• Dana Vruwink, Math Intervention Specialist & Substitute Teacher

    Email: vruwinkd@willmar.k12.mn.us

    Location:  Willmar Public Schools, Roosevelt Elementary
    Phone:  (320) 231-8470

    Welcome!  My name is Mrs. Vruwink.  I received my Bachelor of Arts degree from Concordia College, Moorhead, in 1994.  I have been a Reading Interventionist for 3 years and Substitute Teacher for the past 7 at Roosevelt.  This year will be my first year working as a Math Intervention Specialist.  My occupation combines three things I love:  teaching kids, reading books and math!  It is exciting to see returning students and I can't wait to meet new students as well.

    I work directly with the classroom teachers, RtI specialists, instructional math coaches and other certified staff to provide 25 minutes of daily small group instruction for students in each grade level.  

    The goal of RtI (Response to Intervention) in reading is to teach and strengthen reading skills, such as letter naming, letter sounds, phonics (blending sounds to make words), working with digraphs (when a letter is added to  another letter and their sound is different from the individual sounds, such as 'ph', 'sh', 'ch' and 'th'), reading accuracy (reading words correctly and carefully), reading fluency (reading with good expression and volume, smoothness, pace and phrasing), and reading comprehension (being able to answer story questions and find text evidence, as well as being able to summarize a story). 

    The goal of RtI in math is to teach and strengthen math skills, such as problem solving, manipulating numbers and understanding the importance of using mathematics in everyday life. Most learning takes place through games and fun activities.  We have an amazing team of coaches, teachers and interventionists this year and I'm really excited for a great school year!

    I ALWAYS encourage parents to read with their children.  Reading 20 minutes a day can have a huge impact on developing reading skills.  To find book suggestions for your child's reading level, check online book lists, ask your teacher or check out the public library.  Some of my favorite children's book authors are:  Kate DiCamillo, Mo Williams, Eric Carle, Kevin Henkes, Steven Kellogg, Ruth Krauss, Arnold Lobel, Beatrix Potter, Margret and H.A. Rey, E.B. White, Margaret Wise Brown, Ian Falconer, Madeleine L'Engle, Judy Blume, Jonathan London, Judith Viorst, Maurice Sendak, Dr. Seuss and R.A. Montgomery.  Especially with young ages, repetition in reading is important.  Kids enjoy reading the same books over and over.  In time, they'll begin to retell the story from memory.  They'll also let you know when you've skipped a page!  Parents, as you read to your child, try to read at a slow enough pace (adults tend to rush), read with expression and discuss the book by asking your child questions to help them understand the story.  Remember, reading leads to imagination, curiosity, discovery and creativity!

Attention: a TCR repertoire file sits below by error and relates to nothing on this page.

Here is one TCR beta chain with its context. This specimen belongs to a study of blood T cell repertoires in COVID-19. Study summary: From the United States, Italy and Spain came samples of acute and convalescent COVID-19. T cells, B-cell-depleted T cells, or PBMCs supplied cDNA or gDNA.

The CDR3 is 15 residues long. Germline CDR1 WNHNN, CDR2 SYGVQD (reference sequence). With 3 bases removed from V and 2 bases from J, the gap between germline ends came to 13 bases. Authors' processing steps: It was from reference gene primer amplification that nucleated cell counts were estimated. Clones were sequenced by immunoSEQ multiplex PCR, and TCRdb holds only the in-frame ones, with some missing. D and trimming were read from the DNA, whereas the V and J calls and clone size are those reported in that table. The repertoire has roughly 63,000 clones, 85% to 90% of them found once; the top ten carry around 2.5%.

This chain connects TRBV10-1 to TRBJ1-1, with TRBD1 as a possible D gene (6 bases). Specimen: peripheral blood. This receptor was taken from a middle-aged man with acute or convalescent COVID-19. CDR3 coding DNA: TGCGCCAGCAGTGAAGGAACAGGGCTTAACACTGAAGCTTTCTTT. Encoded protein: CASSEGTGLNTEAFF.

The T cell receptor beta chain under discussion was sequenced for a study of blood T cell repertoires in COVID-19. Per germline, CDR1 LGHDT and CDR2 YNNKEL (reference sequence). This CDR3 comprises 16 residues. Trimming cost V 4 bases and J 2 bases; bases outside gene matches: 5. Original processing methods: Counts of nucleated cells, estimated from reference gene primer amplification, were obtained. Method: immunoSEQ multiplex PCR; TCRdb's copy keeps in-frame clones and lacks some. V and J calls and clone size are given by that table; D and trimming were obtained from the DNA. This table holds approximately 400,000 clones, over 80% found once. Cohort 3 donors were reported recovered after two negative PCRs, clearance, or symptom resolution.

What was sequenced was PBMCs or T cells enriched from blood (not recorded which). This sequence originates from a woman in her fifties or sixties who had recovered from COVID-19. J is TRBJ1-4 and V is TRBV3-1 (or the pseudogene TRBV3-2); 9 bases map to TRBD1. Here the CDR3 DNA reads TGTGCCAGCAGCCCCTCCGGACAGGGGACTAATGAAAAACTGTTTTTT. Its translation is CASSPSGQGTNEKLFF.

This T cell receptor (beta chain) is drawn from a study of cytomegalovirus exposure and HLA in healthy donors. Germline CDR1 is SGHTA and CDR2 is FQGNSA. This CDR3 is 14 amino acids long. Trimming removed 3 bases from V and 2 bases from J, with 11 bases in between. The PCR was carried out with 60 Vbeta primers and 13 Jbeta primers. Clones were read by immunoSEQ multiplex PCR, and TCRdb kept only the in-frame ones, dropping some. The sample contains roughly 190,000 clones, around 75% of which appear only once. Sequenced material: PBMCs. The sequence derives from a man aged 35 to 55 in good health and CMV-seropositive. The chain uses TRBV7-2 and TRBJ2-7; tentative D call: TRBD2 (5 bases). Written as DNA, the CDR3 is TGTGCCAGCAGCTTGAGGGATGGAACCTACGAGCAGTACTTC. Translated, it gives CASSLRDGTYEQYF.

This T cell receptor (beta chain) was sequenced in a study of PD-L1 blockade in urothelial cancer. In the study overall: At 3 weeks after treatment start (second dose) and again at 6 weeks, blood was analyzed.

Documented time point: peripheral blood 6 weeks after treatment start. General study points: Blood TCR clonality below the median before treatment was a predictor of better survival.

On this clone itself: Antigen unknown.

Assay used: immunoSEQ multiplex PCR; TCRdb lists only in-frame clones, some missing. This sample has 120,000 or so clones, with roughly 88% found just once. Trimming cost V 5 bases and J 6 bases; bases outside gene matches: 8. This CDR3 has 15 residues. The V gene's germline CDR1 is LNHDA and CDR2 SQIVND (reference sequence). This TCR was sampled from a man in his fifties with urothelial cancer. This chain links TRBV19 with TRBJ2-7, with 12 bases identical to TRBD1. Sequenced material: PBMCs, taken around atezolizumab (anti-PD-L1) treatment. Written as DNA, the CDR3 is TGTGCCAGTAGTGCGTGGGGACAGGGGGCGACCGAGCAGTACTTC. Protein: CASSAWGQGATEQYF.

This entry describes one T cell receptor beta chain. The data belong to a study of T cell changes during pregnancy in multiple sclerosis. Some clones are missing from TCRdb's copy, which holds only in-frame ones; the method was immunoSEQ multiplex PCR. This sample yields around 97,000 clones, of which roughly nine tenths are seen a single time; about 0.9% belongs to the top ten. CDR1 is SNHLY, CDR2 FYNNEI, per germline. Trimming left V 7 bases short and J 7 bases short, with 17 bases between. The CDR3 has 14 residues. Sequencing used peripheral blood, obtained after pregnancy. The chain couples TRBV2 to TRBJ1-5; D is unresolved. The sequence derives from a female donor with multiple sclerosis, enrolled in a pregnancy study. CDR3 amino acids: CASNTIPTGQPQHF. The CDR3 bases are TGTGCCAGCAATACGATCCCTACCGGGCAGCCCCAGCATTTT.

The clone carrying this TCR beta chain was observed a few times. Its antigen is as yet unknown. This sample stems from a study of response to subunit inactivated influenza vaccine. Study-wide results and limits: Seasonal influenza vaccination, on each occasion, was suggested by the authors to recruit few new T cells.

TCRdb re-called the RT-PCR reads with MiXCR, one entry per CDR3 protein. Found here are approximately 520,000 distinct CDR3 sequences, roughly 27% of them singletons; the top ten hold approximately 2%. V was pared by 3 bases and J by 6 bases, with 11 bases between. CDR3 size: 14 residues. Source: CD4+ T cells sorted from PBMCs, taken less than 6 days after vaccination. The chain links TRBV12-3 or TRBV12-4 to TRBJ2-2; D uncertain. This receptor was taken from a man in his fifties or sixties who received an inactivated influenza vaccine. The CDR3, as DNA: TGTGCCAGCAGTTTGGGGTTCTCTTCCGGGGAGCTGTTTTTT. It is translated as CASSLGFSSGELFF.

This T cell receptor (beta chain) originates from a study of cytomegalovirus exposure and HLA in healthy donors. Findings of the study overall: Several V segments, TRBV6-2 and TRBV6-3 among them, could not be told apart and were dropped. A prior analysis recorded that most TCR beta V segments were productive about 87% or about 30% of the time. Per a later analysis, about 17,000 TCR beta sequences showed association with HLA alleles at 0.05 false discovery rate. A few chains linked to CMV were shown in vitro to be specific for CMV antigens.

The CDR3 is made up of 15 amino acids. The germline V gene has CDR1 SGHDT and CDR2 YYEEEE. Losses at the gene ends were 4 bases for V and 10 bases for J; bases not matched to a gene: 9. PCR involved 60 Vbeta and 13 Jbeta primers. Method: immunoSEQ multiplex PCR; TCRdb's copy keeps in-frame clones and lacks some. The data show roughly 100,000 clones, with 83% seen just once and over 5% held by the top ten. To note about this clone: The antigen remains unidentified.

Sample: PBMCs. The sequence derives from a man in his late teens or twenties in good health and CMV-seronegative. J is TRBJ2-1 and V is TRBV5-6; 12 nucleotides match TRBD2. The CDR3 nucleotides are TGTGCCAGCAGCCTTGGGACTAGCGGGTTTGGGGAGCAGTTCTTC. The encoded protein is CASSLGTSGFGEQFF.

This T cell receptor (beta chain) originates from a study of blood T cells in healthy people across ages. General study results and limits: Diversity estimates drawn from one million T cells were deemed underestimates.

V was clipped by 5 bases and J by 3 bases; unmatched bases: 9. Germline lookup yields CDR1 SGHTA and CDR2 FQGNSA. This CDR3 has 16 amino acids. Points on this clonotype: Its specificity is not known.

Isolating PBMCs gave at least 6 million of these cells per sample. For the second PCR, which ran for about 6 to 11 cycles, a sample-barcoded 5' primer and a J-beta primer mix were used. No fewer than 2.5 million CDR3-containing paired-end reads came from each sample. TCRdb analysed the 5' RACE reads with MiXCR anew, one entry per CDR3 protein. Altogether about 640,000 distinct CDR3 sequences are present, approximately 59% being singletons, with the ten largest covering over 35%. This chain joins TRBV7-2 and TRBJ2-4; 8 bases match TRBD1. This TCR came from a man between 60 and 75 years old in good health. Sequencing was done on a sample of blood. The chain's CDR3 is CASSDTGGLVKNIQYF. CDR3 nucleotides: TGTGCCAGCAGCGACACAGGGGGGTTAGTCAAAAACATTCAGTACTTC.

1.  Before reading, look over the cover and title and discuss what you think the book will be about.  After reading, see if your predictions were right. 
    2.  After reading, retell a story with puppets or dress up in costumes and act out the story. 
    3.  Draw pictures of the story or make your own book. 
    4.  Have your child pick a silly spot to read books (the stairway, tree fort, swing set, tent, closet, etc.) 
    5.  For reluctant readers, you can find graphic novels, comic books or choose your own adventure books, where every choice leads to a different possibility.  
    6.  Ask your child to read to the cat, dog or other pet.  Pets love to be read to!
    7.  Take turns reading pages.  Adult reads one side, child reads the other.
    8.  If you are not sure what reading level to select for your child, follow the Five Finger Rule.  If your child reads and only has 1-2 errors, it may be time to move to something more challenging.  If your child has 3 errors, the book level is challenging, but not overwhelming.  If you have 4 or more errors, try going to a lower reading level, so they can build confidence and not get frustrated.        
    If you want to be a world changer for people everywhere, start by being a day maker for the people right next to you.  - Kid President (Kid President's Guide to Being Awesome by Brad Montague and Robby Novak)
    The proper question is not "How can people motivate others?" but rather, "How can people create the conditions within which others will motivate themselves?"  -Edward Deci

    "Reading is important, because if you can read, you can learn anything about everything and everything about anything."  - Tomie dePaola